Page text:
“Am I the only one who cares about this?”
That is the question.
Make sure you are never the only one who cares, whether it’s about your career or your work. Always ask yourself, “Who else cares about this?”
If there is no one at an equal or higher level than your boss who actively cares about what you are doing, there is too much risk.
When leaders fail to invest in building broader support for what they are doing, it is usually for one of three reasons.
1. I don’t want to waste time doing executive communications
2. Executive communications seems self promoting. The work is more important and speaks for itself
2. My strategy is so good, I assume everyone still supports it
All of these issues stem from not understanding the power base in the company, and what it wants, but the causes and effects are different. I’ll deal with these two together as they are closely related:
1. I don’t want to waste time
2. I don’t want to be self promoting
Some leaders are comfortable building bridges and securing sponsorship and others are not.
I’ve worked with executives who see no value in communicating outside their organization at all.
They think it’s a political game, without value, and even somehow morally wrong to focus on communicating instead of working. But they’ll say, “I don’t want to waste time”.
In my book RISE, I talked about the need to CONNECT Better and the fact that successful people are the ones who have the most support.
When I watch the careers of these communication-avoiders progress, well…they don’t progress. They get stuck or side-railed. Sponsorship is SO important.
They claim to be staying on the high ground and say, “I don’t play politics. I believe that my results will speak for themselves.”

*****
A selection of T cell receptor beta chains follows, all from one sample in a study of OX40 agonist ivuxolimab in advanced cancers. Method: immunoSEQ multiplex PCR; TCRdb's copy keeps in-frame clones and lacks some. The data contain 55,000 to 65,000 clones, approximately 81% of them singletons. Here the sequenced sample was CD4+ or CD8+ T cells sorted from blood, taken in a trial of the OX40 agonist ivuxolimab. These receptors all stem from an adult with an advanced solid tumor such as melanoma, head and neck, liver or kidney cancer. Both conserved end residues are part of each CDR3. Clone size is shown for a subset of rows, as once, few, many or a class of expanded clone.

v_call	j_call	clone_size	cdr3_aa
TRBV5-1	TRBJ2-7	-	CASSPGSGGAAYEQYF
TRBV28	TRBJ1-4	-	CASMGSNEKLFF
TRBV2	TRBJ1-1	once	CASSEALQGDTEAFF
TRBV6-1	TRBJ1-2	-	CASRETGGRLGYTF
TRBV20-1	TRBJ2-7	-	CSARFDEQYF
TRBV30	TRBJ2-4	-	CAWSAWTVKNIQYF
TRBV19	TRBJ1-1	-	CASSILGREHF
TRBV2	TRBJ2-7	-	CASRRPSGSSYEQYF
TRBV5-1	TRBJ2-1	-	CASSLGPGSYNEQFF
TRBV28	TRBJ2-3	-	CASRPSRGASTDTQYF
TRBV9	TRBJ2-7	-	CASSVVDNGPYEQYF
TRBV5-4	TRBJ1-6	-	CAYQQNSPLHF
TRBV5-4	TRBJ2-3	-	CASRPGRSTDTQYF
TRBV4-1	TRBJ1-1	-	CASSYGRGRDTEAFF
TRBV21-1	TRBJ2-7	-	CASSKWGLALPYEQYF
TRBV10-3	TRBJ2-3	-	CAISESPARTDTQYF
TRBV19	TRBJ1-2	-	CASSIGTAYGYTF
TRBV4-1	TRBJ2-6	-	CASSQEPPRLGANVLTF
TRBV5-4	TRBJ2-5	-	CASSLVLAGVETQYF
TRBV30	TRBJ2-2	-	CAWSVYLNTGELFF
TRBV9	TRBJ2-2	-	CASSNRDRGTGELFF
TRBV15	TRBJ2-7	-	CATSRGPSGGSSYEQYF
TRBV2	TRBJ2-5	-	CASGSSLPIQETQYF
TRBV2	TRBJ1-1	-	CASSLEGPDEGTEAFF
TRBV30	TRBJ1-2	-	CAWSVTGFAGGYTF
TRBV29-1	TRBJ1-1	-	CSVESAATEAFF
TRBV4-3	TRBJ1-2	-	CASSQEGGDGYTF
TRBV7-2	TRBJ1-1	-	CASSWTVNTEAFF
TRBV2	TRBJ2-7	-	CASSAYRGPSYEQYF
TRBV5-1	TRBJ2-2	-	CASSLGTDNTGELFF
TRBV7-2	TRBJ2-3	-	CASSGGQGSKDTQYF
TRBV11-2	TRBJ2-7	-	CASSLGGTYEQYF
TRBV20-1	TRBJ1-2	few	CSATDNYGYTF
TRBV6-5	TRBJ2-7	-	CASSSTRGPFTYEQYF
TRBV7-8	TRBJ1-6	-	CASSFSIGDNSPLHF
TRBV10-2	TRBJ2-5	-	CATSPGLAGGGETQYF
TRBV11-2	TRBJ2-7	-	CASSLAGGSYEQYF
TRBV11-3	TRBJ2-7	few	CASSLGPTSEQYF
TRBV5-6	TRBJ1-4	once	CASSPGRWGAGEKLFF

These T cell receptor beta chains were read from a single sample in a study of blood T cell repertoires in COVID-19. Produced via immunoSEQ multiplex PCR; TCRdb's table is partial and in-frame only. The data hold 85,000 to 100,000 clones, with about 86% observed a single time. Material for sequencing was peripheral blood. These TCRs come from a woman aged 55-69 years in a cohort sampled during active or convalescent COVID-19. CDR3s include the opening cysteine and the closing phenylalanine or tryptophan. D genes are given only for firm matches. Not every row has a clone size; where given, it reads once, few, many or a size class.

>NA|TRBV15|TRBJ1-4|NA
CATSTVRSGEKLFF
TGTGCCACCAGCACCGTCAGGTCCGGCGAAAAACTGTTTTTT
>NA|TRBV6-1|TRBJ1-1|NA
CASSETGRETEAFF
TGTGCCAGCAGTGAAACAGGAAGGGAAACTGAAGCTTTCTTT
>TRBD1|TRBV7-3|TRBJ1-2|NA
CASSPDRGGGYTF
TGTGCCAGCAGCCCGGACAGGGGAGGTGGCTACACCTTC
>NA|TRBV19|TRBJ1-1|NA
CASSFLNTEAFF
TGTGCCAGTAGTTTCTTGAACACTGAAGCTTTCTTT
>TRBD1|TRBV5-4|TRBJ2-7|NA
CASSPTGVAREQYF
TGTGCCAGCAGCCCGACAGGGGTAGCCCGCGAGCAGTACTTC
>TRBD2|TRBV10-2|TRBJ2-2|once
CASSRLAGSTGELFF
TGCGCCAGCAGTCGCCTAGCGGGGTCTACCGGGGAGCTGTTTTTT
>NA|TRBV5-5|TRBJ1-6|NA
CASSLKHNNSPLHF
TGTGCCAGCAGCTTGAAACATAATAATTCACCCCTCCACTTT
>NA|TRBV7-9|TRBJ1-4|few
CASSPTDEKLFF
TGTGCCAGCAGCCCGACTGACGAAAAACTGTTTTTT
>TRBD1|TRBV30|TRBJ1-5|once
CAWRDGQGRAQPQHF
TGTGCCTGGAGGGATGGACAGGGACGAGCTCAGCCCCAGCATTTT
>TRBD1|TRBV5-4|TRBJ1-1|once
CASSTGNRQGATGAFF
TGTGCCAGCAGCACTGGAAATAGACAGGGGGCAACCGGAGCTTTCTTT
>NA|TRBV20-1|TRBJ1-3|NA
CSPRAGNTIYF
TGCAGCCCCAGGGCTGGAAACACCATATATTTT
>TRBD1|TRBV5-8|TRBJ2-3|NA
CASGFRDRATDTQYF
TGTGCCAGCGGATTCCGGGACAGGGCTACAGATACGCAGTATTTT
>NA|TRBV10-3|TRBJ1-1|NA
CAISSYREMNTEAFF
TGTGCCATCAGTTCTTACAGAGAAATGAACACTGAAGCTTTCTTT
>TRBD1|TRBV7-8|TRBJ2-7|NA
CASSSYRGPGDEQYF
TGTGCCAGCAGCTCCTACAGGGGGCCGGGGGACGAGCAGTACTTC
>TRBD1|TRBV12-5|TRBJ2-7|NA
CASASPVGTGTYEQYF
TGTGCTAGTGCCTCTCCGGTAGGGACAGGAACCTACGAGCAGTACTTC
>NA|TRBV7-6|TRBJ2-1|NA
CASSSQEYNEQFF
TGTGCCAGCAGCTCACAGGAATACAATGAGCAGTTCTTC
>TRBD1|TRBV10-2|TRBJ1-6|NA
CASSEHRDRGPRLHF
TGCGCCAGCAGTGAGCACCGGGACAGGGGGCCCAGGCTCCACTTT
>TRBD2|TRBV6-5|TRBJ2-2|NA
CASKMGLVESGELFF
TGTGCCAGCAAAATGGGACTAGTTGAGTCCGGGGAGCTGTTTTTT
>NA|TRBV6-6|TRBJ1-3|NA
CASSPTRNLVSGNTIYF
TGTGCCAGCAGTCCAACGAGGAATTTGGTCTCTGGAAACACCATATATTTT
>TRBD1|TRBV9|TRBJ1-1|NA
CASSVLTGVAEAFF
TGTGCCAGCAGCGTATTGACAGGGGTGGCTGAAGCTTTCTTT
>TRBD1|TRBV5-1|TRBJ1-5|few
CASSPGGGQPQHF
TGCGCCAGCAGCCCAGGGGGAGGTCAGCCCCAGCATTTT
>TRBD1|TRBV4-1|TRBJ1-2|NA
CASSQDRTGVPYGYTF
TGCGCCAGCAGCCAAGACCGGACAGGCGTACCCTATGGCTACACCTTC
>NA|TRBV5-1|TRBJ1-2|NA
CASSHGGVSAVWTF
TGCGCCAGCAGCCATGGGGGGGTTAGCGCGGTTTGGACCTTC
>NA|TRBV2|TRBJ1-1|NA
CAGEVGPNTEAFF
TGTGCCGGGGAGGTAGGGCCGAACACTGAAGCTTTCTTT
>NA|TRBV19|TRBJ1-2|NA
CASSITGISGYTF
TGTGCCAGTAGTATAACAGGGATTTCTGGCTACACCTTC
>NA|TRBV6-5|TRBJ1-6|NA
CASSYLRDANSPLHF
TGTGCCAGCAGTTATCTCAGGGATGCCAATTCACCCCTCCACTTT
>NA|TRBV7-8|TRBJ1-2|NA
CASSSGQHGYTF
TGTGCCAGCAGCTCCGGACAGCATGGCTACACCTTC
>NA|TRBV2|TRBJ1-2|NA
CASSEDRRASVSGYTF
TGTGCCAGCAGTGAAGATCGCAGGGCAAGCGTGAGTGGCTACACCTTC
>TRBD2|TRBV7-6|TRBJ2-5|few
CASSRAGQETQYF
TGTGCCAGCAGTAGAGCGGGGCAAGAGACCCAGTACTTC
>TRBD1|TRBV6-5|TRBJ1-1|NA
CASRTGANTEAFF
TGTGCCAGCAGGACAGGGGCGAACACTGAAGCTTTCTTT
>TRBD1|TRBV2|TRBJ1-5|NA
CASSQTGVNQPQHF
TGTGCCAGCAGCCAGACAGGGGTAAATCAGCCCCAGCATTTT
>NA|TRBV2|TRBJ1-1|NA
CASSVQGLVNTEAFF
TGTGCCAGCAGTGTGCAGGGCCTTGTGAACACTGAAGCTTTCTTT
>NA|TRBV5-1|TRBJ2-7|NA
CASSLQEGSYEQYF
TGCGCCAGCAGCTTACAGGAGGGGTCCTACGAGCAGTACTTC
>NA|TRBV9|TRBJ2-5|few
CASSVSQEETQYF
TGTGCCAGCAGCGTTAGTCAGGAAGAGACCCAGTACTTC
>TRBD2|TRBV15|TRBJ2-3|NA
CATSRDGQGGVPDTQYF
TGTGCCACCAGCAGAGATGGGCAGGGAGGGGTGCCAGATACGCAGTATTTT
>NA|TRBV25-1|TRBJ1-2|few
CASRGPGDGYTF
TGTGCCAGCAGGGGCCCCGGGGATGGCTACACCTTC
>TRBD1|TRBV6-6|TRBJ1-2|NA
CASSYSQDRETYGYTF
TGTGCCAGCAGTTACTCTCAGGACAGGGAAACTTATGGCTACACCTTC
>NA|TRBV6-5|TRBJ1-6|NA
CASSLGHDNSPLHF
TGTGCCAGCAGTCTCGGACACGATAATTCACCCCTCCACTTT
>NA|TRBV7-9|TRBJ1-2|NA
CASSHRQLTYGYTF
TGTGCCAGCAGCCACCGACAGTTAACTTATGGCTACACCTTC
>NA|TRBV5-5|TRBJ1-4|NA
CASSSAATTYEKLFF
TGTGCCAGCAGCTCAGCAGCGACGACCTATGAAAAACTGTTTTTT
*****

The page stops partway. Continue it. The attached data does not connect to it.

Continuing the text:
It’s not about Politics
To me this is never about politics. It’s about effectiveness. And it’s about insurance.
And it’s about the harsh reality that:
Your results seldom ever speak for themselves without some shepherding of the communication about them from you.
If you don’t invest the time and effort to build sponsorship, as soon as your initiative gets attacked, YOU by definition are personally under attack because there is no one standing with you.
In that moment you will not have high credibility because your strategy, what you alone are doing is called into question.
At that point the powers that be will be looking for others to validate your strategy.
If there is no one eagerly stepping up to validate what you are doing — you lose.
If you continue to believe that it’s not important to communicate, build support and gain sponsorship, and therefore not secure sponsorship, you will not come out on top in a disagreement or a restructuring.
I recommend a change in thinking to, “I must create sponsors” instead of “I don’t want to be self-promoting” or “I don’t have time”.
3. I believe everyone still supports my strategy
The other situation I see is that a leader will be brought in to drive a transformation, and they initially are on a great path to lead a wonderful improvement in the business. They assume that their peers, all the executives and the board of directors are supporting the transformation because that is what they were hired to do, and in the beginning that might have even been true.
But once they get into into “The Middle” as I describe in my book MOVE, they don’t continue to provide updates and actively recruit sponsors for their work among these other groups above and around them.
They focus solely on their team and their transformation — which feels sensible because in itself it’s a huge job.
I got the green light at the beginning, so there is no need to keep getting approval, right?
Sadly, this thinking is wrong.
I have seen executives who are doing a great job leading a transformation that they were hired to do, but there are factions who do not like it.
If these factions (usually long time incumbents who hate change) have more sponsorship (old relationships) than the busy new executive, the dissenters start becoming very powerful.
Again if you don’t invest in sponsorship along the way, because you think you already or still have it, you will put your initiative and your career at grave risk. Sponsorship requires care and feeding throughout the whole Middle.
Want some help?
This month, the topic in my Executive Mentoring Group is Mentors and Sponsorship.
Next month we are starting on Executive Presence. If you’d like to watch a free webinar on Executive Presence here.
If you become a member of the group you can begin the Playbook on Executive Presence with other members when it kicks off next week, as well as get access to Mentors and Sponsors and other key topics for your professional advancement. I’d love to help!
What do you think?
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